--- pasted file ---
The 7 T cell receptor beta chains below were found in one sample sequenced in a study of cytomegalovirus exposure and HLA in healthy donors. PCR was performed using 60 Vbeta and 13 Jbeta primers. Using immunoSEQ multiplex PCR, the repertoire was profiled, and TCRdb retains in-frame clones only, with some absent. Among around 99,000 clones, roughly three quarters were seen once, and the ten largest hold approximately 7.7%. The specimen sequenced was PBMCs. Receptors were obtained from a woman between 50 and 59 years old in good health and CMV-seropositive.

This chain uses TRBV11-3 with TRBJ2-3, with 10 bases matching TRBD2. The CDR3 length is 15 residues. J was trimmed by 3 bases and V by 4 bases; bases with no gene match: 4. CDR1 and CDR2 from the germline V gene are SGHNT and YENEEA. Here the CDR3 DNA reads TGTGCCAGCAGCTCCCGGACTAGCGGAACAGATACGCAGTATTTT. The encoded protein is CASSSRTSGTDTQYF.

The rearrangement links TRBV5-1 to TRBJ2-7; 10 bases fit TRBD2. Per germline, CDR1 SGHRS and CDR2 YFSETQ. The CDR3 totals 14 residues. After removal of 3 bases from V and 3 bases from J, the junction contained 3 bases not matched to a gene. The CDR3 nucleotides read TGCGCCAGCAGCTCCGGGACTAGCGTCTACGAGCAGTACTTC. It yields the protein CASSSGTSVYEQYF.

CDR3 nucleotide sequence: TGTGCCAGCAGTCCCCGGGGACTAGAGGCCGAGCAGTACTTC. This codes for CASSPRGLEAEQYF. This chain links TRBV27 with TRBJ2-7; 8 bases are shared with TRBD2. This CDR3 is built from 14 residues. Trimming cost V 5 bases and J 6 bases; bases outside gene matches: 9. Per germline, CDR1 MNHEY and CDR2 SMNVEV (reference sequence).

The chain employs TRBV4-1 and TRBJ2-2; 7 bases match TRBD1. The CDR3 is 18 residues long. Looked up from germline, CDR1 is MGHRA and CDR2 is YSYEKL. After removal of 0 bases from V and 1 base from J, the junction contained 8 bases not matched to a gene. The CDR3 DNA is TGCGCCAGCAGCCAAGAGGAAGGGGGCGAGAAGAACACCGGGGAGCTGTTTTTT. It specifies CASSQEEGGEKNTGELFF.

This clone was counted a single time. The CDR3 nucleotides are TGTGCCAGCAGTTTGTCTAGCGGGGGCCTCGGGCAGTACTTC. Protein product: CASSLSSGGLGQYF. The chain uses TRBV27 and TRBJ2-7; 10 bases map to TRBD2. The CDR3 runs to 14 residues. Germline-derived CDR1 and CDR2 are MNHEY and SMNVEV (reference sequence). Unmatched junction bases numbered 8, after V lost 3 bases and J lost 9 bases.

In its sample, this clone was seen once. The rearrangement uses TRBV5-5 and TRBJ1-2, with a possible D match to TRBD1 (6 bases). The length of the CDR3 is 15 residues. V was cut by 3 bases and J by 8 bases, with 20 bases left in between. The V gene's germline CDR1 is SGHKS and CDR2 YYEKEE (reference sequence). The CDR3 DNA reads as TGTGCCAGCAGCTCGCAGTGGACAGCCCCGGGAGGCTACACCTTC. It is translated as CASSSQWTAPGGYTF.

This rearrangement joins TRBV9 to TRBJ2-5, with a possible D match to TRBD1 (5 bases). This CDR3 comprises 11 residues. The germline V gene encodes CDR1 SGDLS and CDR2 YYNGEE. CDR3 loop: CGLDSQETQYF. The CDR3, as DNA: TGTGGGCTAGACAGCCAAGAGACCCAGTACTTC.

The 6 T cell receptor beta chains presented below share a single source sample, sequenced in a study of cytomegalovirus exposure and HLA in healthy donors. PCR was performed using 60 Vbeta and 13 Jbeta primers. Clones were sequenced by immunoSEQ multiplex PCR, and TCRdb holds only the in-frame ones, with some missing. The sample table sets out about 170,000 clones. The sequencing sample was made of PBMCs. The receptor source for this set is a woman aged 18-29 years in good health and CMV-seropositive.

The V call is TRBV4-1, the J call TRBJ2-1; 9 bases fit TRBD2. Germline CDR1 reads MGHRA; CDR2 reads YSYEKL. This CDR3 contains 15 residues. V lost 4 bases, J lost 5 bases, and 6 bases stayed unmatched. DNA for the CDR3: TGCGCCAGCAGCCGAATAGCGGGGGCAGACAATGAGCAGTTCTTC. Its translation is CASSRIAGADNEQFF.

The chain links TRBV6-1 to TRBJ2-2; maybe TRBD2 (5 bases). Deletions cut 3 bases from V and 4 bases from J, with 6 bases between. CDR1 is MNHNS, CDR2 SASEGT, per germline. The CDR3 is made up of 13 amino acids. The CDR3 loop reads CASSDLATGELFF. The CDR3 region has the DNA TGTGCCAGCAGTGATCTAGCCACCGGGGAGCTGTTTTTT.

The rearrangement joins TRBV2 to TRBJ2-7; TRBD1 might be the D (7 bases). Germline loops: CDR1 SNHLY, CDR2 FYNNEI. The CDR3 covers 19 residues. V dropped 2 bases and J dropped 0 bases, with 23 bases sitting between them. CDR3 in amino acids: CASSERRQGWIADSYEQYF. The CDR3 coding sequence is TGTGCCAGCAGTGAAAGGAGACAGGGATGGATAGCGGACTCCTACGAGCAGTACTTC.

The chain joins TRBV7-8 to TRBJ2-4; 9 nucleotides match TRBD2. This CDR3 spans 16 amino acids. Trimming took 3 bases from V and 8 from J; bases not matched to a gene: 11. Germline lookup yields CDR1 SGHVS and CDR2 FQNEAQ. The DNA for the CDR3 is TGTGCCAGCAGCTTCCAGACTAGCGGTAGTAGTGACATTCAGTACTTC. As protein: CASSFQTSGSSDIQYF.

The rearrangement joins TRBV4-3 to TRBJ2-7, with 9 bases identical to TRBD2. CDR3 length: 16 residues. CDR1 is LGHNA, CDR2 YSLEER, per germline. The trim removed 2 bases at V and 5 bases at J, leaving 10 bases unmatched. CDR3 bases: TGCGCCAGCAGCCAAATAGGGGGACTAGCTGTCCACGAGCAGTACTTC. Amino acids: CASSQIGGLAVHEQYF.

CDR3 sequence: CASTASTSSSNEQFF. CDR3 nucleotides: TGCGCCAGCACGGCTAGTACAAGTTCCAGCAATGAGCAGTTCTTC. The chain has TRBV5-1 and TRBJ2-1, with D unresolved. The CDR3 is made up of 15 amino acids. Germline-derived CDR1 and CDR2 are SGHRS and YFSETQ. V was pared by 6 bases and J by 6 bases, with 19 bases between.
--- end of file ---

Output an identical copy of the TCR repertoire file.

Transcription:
The 7 T cell receptor beta chains below were found in one sample sequenced in a study of cytomegalovirus exposure and HLA in healthy donors. PCR was performed using 60 Vbeta and 13 Jbeta primers. Using immunoSEQ multiplex PCR, the repertoire was profiled, and TCRdb retains in-frame clones only, with some absent. Among around 99,000 clones, roughly three quarters were seen once, and the ten largest hold approximately 7.7%. The specimen sequenced was PBMCs. Receptors were obtained from a woman between 50 and 59 years old in good health and CMV-seropositive.

This chain uses TRBV11-3 with TRBJ2-3, with 10 bases matching TRBD2. The CDR3 length is 15 residues. J was trimmed by 3 bases and V by 4 bases; bases with no gene match: 4. CDR1 and CDR2 from the germline V gene are SGHNT and YENEEA. Here the CDR3 DNA reads TGTGCCAGCAGCTCCCGGACTAGCGGAACAGATACGCAGTATTTT. The encoded protein is CASSSRTSGTDTQYF.

The rearrangement links TRBV5-1 to TRBJ2-7; 10 bases fit TRBD2. Per germline, CDR1 SGHRS and CDR2 YFSETQ. The CDR3 totals 14 residues. After removal of 3 bases from V and 3 bases from J, the junction contained 3 bases not matched to a gene. The CDR3 nucleotides read TGCGCCAGCAGCTCCGGGACTAGCGTCTACGAGCAGTACTTC. It yields the protein CASSSGTSVYEQYF.

CDR3 nucleotide sequence: TGTGCCAGCAGTCCCCGGGGACTAGAGGCCGAGCAGTACTTC. This codes for CASSPRGLEAEQYF. This chain links TRBV27 with TRBJ2-7; 8 bases are shared with TRBD2. This CDR3 is built from 14 residues. Trimming cost V 5 bases and J 6 bases; bases outside gene matches: 9. Per germline, CDR1 MNHEY and CDR2 SMNVEV (reference sequence).

The chain employs TRBV4-1 and TRBJ2-2; 7 bases match TRBD1. The CDR3 is 18 residues long. Looked up from germline, CDR1 is MGHRA and CDR2 is YSYEKL. After removal of 0 bases from V and 1 base from J, the junction contained 8 bases not matched to a gene. The CDR3 DNA is TGCGCCAGCAGCCAAGAGGAAGGGGGCGAGAAGAACACCGGGGAGCTGTTTTTT. It specifies CASSQEEGGEKNTGELFF.

This clone was counted a single time. The CDR3 nucleotides are TGTGCCAGCAGTTTGTCTAGCGGGGGCCTCGGGCAGTACTTC. Protein product: CASSLSSGGLGQYF. The chain uses TRBV27 and TRBJ2-7; 10 bases map to TRBD2. The CDR3 runs to 14 residues. Germline-derived CDR1 and CDR2 are MNHEY and SMNVEV (reference sequence). Unmatched junction bases numbered 8, after V lost 3 bases and J lost 9 bases.

In its sample, this clone was seen once. The rearrangement uses TRBV5-5 and TRBJ1-2, with a possible D match to TRBD1 (6 bases). The length of the CDR3 is 15 residues. V was cut by 3 bases and J by 8 bases, with 20 bases left in between. The V gene's germline CDR1 is SGHKS and CDR2 YYEKEE (reference sequence). The CDR3 DNA reads as TGTGCCAGCAGCTCGCAGTGGACAGCCCCGGGAGGCTACACCTTC. It is translated as CASSSQWTAPGGYTF.

This rearrangement joins TRBV9 to TRBJ2-5, with a possible D match to TRBD1 (5 bases). This CDR3 comprises 11 residues. The germline V gene encodes CDR1 SGDLS and CDR2 YYNGEE. CDR3 loop: CGLDSQETQYF. The CDR3, as DNA: TGTGGGCTAGACAGCCAAGAGACCCAGTACTTC.

The 6 T cell receptor beta chains presented below share a single source sample, sequenced in a study of cytomegalovirus exposure and HLA in healthy donors. PCR was performed using 60 Vbeta and 13 Jbeta primers. Clones were sequenced by immunoSEQ multiplex PCR, and TCRdb holds only the in-frame ones, with some missing. The sample table sets out about 170,000 clones. The sequencing sample was made of PBMCs. The receptor source for this set is a woman aged 18-29 years in good health and CMV-seropositive.

The V call is TRBV4-1, the J call TRBJ2-1; 9 bases fit TRBD2. Germline CDR1 reads MGHRA; CDR2 reads YSYEKL. This CDR3 contains 15 residues. V lost 4 bases, J lost 5 bases, and 6 bases stayed unmatched. DNA for the CDR3: TGCGCCAGCAGCCGAATAGCGGGGGCAGACAATGAGCAGTTCTTC. Its translation is CASSRIAGADNEQFF.

The chain links TRBV6-1 to TRBJ2-2; maybe TRBD2 (5 bases). Deletions cut 3 bases from V and 4 bases from J, with 6 bases between. CDR1 is MNHNS, CDR2 SASEGT, per germline. The CDR3 is made up of 13 amino acids. The CDR3 loop reads CASSDLATGELFF. The CDR3 region has the DNA TGTGCCAGCAGTGATCTAGCCACCGGGGAGCTGTTTTTT.

The rearrangement joins TRBV2 to TRBJ2-7; TRBD1 might be the D (7 bases). Germline loops: CDR1 SNHLY, CDR2 FYNNEI. The CDR3 covers 19 residues. V dropped 2 bases and J dropped 0 bases, with 23 bases sitting between them. CDR3 in amino acids: CASSERRQGWIADSYEQYF. The CDR3 coding sequence is TGTGCCAGCAGTGAAAGGAGACAGGGATGGATAGCGGACTCCTACGAGCAGTACTTC.

The chain joins TRBV7-8 to TRBJ2-4; 9 nucleotides match TRBD2. This CDR3 spans 16 amino acids. Trimming took 3 bases from V and 8 from J; bases not matched to a gene: 11. Germline lookup yields CDR1 SGHVS and CDR2 FQNEAQ. The DNA for the CDR3 is TGTGCCAGCAGCTTCCAGACTAGCGGTAGTAGTGACATTCAGTACTTC. As protein: CASSFQTSGSSDIQYF.

The rearrangement joins TRBV4-3 to TRBJ2-7, with 9 bases identical to TRBD2. CDR3 length: 16 residues. CDR1 is LGHNA, CDR2 YSLEER, per germline. The trim removed 2 bases at V and 5 bases at J, leaving 10 bases unmatched. CDR3 bases: TGCGCCAGCAGCCAAATAGGGGGACTAGCTGTCCACGAGCAGTACTTC. Amino acids: CASSQIGGLAVHEQYF.

CDR3 sequence: CASTASTSSSNEQFF. CDR3 nucleotides: TGCGCCAGCACGGCTAGTACAAGTTCCAGCAATGAGCAGTTCTTC. The chain has TRBV5-1 and TRBJ2-1, with D unresolved. The CDR3 is made up of 15 amino acids. Germline-derived CDR1 and CDR2 are SGHRS and YFSETQ. V was pared by 6 bases and J by 6 bases, with 19 bases between.